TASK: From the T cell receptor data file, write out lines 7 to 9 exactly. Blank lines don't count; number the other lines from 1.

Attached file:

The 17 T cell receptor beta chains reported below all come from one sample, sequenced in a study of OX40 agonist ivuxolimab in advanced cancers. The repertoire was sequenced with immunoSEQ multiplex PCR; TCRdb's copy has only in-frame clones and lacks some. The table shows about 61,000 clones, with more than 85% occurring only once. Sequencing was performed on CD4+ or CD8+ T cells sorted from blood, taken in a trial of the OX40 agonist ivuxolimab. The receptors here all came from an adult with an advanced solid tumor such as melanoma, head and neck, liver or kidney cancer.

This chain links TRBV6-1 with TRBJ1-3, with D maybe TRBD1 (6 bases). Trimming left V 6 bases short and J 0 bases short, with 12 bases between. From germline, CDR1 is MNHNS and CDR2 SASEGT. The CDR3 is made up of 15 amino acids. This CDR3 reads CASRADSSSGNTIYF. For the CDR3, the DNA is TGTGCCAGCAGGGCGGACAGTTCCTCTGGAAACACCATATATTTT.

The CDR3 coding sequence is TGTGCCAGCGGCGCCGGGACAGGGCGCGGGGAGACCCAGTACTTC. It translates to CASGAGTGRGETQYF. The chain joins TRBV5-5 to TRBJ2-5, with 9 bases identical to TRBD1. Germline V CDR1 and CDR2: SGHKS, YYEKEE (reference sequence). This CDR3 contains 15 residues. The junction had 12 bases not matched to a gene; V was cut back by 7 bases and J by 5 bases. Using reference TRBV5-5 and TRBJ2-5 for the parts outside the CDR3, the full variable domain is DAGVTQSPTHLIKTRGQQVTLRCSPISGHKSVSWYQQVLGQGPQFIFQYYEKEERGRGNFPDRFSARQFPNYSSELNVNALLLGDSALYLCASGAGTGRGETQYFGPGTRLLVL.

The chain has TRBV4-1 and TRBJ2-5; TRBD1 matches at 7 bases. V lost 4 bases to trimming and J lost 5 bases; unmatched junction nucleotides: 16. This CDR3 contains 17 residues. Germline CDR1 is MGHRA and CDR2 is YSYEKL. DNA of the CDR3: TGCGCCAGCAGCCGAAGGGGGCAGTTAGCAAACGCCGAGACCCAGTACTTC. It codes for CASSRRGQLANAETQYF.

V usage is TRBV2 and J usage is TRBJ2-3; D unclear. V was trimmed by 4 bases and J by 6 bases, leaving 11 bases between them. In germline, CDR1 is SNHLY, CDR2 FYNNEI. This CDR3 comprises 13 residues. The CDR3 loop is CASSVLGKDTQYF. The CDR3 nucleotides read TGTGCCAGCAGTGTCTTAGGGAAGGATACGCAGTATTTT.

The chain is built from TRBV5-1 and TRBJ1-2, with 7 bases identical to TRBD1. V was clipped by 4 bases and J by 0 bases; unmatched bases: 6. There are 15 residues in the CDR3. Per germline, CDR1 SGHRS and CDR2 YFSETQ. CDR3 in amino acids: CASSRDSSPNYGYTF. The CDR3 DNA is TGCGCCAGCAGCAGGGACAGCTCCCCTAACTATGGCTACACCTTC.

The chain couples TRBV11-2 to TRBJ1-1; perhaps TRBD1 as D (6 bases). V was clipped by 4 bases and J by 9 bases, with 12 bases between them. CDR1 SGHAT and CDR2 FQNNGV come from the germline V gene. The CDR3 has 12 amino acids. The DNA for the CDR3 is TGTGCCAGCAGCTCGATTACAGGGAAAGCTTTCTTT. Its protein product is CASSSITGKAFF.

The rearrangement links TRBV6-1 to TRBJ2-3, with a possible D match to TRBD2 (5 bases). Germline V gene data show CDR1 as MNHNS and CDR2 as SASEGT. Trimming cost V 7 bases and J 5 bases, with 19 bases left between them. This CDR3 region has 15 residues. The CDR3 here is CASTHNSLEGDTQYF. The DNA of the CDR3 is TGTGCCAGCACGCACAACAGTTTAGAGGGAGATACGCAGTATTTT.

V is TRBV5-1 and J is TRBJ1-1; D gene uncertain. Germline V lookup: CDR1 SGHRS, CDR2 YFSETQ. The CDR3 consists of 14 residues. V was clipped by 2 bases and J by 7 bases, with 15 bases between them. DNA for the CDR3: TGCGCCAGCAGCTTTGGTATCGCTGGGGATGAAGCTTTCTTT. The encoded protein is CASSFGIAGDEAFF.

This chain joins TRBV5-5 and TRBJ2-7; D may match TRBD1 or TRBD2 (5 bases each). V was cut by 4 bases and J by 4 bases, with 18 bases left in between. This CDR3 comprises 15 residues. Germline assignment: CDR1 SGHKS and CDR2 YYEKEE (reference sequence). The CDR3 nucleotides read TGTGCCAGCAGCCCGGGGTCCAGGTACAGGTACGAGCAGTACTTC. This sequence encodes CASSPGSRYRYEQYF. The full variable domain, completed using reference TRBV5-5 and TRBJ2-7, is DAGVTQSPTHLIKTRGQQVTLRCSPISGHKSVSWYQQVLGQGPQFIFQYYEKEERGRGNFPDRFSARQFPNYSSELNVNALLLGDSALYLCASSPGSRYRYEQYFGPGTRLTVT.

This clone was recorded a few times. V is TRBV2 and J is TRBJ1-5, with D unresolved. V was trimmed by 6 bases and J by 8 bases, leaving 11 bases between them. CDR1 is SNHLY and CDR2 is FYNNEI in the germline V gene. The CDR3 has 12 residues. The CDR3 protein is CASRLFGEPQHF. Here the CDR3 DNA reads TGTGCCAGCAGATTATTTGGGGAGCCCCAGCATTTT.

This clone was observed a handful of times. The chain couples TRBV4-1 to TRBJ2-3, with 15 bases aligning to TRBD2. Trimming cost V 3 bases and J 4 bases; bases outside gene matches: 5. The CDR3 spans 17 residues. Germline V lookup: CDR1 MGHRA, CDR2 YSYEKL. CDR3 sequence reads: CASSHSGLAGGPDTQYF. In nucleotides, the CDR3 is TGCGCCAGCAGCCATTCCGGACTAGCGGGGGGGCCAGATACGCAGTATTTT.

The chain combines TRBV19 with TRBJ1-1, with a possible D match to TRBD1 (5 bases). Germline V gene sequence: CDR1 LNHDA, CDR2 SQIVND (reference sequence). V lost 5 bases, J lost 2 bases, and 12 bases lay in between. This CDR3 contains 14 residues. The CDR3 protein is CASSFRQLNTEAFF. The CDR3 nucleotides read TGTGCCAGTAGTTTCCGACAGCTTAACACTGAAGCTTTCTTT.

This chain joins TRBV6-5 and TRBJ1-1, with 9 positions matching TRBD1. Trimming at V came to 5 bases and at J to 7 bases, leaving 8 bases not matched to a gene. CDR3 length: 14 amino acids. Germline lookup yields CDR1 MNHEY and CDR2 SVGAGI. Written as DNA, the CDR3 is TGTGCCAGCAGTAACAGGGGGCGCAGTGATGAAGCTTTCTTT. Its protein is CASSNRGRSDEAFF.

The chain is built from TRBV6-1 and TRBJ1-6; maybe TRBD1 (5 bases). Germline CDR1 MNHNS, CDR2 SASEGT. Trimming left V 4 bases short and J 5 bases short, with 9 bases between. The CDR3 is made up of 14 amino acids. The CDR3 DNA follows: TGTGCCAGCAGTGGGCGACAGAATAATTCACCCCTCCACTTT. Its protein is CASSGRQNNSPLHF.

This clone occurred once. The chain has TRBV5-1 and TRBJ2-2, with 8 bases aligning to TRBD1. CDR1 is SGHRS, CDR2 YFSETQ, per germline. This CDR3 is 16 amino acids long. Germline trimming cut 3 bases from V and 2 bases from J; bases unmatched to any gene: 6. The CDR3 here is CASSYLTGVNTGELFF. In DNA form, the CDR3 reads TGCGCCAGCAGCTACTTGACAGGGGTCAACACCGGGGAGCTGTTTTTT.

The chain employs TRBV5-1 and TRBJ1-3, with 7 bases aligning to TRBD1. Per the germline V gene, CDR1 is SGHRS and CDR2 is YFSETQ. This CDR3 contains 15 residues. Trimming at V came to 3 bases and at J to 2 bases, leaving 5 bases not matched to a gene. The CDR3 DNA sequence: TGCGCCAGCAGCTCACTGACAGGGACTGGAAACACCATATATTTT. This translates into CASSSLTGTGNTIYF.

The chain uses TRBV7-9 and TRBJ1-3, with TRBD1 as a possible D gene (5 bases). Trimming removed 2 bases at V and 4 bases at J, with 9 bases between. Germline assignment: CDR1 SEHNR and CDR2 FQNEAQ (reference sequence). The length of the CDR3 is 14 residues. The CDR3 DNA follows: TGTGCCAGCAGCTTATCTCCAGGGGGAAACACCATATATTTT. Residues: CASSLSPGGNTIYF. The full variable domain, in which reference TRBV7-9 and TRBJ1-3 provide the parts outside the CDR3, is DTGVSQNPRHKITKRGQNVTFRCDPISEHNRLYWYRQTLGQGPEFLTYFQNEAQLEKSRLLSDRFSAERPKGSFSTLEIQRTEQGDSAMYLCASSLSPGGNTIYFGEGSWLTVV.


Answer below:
The chain couples TRBV11-2 to TRBJ1-1; perhaps TRBD1 as D (6 bases). V was clipped by 4 bases and J by 9 bases, with 12 bases between them. CDR1 SGHAT and CDR2 FQNNGV come from the germline V gene. The CDR3 has 12 amino acids. The DNA for the CDR3 is TGTGCCAGCAGCTCGATTACAGGGAAAGCTTTCTTT. Its protein product is CASSSITGKAFF.

The rearrangement links TRBV6-1 to TRBJ2-3, with a possible D match to TRBD2 (5 bases). Germline V gene data show CDR1 as MNHNS and CDR2 as SASEGT. Trimming cost V 7 bases and J 5 bases, with 19 bases left between them. This CDR3 region has 15 residues. The CDR3 here is CASTHNSLEGDTQYF. The DNA of the CDR3 is TGTGCCAGCACGCACAACAGTTTAGAGGGAGATACGCAGTATTTT.

V is TRBV5-1 and J is TRBJ1-1; D gene uncertain. Germline V lookup: CDR1 SGHRS, CDR2 YFSETQ. The CDR3 consists of 14 residues. V was clipped by 2 bases and J by 7 bases, with 15 bases between them. DNA for the CDR3: TGCGCCAGCAGCTTTGGTATCGCTGGGGATGAAGCTTTCTTT. The encoded protein is CASSFGIAGDEAFF.